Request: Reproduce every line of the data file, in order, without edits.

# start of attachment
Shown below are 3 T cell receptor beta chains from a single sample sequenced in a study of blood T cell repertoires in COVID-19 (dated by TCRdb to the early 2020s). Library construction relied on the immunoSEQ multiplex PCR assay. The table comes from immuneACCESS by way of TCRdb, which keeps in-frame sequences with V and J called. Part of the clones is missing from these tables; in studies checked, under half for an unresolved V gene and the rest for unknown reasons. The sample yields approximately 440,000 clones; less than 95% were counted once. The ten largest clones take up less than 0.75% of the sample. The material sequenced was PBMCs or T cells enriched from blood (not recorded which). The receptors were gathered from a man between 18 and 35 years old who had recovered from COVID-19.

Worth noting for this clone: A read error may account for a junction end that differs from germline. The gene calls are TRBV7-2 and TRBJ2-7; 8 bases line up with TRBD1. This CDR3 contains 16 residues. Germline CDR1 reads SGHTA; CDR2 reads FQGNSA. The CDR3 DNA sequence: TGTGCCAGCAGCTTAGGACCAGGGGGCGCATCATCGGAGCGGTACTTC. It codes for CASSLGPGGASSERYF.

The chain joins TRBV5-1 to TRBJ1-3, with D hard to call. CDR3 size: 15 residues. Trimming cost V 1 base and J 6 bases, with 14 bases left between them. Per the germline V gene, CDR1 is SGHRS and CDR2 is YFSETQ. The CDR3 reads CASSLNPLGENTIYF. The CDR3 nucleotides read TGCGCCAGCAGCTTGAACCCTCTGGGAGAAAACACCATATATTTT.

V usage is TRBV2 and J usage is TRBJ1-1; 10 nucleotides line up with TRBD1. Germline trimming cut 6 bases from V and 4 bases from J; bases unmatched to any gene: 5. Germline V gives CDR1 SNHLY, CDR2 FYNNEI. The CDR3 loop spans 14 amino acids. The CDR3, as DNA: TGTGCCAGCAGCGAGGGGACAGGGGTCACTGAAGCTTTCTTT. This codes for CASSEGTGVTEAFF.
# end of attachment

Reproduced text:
Shown below are 3 T cell receptor beta chains from a single sample sequenced in a study of blood T cell repertoires in COVID-19 (dated by TCRdb to the early 2020s). Library construction relied on the immunoSEQ multiplex PCR assay. The table comes from immuneACCESS by way of TCRdb, which keeps in-frame sequences with V and J called. Part of the clones is missing from these tables; in studies checked, under half for an unresolved V gene and the rest for unknown reasons. The sample yields approximately 440,000 clones; less than 95% were counted once. The ten largest clones take up less than 0.75% of the sample. The material sequenced was PBMCs or T cells enriched from blood (not recorded which). The receptors were gathered from a man between 18 and 35 years old who had recovered from COVID-19.

Worth noting for this clone: A read error may account for a junction end that differs from germline. The gene calls are TRBV7-2 and TRBJ2-7; 8 bases line up with TRBD1. This CDR3 contains 16 residues. Germline CDR1 reads SGHTA; CDR2 reads FQGNSA. The CDR3 DNA sequence: TGTGCCAGCAGCTTAGGACCAGGGGGCGCATCATCGGAGCGGTACTTC. It codes for CASSLGPGGASSERYF.

The chain joins TRBV5-1 to TRBJ1-3, with D hard to call. CDR3 size: 15 residues. Trimming cost V 1 base and J 6 bases, with 14 bases left between them. Per the germline V gene, CDR1 is SGHRS and CDR2 is YFSETQ. The CDR3 reads CASSLNPLGENTIYF. The CDR3 nucleotides read TGCGCCAGCAGCTTGAACCCTCTGGGAGAAAACACCATATATTTT.

V usage is TRBV2 and J usage is TRBJ1-1; 10 nucleotides line up with TRBD1. Germline trimming cut 6 bases from V and 4 bases from J; bases unmatched to any gene: 5. Germline V gives CDR1 SNHLY, CDR2 FYNNEI. The CDR3 loop spans 14 amino acids. The CDR3, as DNA: TGTGCCAGCAGCGAGGGGACAGGGGTCACTGAAGCTTTCTTT. This codes for CASSEGTGVTEAFF.